First published in The Age on April 27, 1942
ADVENTURES IN JUNGLE
Australian Pilot’s Escape
From Our Own Correspondent.
ADVANCED ALLIED BASE.
Australian pilots in Kittyhawk planes.Credit:RAAF
After incredible adventures in the New Guinea jungle, an Australian fighter pilot, who had been shot down by Japanese more than a fortnight ago, returned to his base this week, and was almost shot down again by Japanese when within sight of safety. He was a Queensland squadron leader, who had already won the D.F.C. for exploits in Libya.
While flying a Kittyhawk fighter he was shot down in flames over Lae during a heavy Allied raid on April 11, when the Japanese aerodrome, aircraft, anti-aircraft batteries and shipping were plastered. The Australian baled out and fell into the sea, three-quarters of a mile offshore.
As he floundered in the water trying to release himself from his parachute harness he tried to attract the attention of natives on the beach to make them bring out a canoe and rescue him. They were terrified of the Japanese, however, and would not assist, although when he had swum ashore two of them helped him clamber up on to the rocks. The natives then debated among themselves whether to hand the pilot over to the Japanese. After a few anxious moments they agreed to take him into the bush away from the Japanese.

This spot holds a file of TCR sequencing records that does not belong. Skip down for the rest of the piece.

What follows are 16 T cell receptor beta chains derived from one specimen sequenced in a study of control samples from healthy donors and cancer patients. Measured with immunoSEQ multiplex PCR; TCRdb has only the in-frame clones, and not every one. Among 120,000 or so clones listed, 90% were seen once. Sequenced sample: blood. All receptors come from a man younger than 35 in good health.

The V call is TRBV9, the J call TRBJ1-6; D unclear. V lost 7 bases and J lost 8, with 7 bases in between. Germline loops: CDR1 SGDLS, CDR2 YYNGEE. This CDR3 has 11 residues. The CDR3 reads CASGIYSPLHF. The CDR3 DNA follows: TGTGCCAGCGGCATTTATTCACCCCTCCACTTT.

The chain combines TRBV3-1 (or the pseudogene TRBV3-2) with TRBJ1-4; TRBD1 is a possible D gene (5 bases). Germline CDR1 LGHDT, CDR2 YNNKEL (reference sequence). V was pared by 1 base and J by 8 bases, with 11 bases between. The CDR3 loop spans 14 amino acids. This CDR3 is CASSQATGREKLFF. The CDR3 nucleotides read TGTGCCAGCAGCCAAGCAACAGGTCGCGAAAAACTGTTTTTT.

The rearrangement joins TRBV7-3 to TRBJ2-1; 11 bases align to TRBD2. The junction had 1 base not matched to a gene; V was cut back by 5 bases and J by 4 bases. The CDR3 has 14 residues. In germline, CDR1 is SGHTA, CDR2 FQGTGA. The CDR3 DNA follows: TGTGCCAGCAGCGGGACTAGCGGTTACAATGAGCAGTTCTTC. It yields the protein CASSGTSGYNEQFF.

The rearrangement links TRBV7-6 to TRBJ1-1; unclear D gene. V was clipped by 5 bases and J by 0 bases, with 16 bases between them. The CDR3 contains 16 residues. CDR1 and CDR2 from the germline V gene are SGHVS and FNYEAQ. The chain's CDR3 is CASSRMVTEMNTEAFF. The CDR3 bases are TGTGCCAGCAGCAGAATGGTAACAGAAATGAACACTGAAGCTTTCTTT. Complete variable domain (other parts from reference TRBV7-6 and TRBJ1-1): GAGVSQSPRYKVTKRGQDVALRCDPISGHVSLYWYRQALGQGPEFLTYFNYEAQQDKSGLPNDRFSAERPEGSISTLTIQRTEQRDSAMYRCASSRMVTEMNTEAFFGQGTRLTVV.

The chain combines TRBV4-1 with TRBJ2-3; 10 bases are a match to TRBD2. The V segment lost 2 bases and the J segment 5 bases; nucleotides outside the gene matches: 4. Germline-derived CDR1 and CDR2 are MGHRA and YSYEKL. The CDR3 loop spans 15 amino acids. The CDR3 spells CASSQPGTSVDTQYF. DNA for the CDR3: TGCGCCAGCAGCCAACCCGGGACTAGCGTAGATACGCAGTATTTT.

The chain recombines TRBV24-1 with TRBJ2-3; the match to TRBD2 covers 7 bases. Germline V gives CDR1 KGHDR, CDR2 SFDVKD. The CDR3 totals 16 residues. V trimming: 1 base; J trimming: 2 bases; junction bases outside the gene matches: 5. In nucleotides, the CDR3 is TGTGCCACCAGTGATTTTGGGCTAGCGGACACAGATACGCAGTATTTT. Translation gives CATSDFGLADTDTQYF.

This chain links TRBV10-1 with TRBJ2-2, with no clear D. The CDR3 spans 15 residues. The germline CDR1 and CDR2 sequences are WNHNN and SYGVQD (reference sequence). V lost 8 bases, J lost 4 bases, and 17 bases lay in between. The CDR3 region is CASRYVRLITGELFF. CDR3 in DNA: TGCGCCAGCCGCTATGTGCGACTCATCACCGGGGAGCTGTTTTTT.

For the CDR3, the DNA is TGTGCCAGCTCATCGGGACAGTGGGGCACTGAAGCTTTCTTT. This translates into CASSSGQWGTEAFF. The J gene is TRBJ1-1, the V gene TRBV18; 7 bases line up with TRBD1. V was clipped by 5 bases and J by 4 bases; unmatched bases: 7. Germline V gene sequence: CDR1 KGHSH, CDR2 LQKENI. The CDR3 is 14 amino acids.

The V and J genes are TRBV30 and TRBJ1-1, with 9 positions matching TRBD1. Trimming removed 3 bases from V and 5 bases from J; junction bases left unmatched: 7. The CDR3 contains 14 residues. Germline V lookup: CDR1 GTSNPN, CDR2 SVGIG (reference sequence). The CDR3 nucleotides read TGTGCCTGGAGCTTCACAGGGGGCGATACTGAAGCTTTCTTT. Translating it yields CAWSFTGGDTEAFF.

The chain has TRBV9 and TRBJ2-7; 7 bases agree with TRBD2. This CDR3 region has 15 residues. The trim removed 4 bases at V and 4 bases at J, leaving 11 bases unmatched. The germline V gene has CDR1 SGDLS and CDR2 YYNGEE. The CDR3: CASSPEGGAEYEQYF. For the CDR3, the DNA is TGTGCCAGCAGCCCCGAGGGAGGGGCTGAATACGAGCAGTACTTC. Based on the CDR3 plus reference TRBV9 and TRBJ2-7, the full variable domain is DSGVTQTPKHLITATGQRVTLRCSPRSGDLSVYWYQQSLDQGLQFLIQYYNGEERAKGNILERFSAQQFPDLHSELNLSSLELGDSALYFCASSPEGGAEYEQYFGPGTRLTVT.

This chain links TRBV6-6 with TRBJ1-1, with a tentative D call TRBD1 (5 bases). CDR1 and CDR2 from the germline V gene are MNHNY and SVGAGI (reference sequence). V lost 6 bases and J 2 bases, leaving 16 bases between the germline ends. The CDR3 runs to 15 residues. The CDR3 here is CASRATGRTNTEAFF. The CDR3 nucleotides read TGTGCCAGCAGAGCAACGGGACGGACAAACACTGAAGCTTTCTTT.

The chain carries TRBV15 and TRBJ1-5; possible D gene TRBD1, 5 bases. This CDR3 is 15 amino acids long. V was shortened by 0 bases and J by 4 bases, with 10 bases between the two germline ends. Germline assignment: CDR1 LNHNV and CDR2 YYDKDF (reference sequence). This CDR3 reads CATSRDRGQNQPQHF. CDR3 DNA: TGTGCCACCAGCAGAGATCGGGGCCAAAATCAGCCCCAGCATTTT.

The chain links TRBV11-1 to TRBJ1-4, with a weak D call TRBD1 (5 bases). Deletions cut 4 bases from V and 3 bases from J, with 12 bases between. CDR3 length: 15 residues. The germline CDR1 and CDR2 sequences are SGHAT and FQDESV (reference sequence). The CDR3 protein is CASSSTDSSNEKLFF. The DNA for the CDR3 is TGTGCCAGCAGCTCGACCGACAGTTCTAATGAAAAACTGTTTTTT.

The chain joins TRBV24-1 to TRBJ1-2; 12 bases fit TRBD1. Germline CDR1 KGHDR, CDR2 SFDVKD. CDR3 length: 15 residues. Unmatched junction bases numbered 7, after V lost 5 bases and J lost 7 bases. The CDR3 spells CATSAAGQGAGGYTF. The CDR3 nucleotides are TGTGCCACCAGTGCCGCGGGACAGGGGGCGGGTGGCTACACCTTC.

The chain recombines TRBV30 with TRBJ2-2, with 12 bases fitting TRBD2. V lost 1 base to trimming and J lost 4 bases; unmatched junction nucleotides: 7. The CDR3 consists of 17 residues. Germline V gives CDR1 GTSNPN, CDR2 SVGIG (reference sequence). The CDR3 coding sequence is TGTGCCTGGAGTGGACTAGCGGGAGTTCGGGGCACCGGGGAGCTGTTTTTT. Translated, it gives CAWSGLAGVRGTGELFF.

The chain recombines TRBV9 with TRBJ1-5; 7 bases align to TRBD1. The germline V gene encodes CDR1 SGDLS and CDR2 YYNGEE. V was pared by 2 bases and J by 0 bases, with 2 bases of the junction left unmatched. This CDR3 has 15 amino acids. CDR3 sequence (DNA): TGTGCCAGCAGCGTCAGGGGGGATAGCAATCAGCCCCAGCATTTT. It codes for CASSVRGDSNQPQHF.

“All that day I seemed to do nothing but swim rivers,” said the pilot. “In the sea I did not see any sharks, but in one river I saw a crocodile, which did not worry me fortunately.”
For the next six days the pilot struggled inland through dense jungle and drenching rain. At times the downpour was so terrific in the twilight of the jungle that he had to put a hand on the shoulder of the native ahead to guide him. After a while his shoes wore through. As he scrambled up terrible mountains his feet became red raw until he could walk no longer. For a time the natives carried him, and after a while they constructed a pair of crude crutches from the branches of a tree, with which he staggered through terrible swamps and forests until the branches had ripped every shred of clothing from him. He was then given a native lap lap to wear.
Late on the sixth day he encountered a patrol of Australian soldiers, who gave him food, drink and clothing, and later he was picked up by an American dive bomber, which landed in a clearing in the jungle, and took him to its base.
The plane arrived over the airfield as a raid was in progress, and it came in with a Japanese Zero plane on its tail spitting fire. One of the Zero’s bullets took a tiny chip off the end of the Australian’s finger, but the American pilot skilfully evaded the Japanese in clouds and landed safely. The rescued Australian was given a tumultuous welcome by his pilot comrades, who had given him up for lost.
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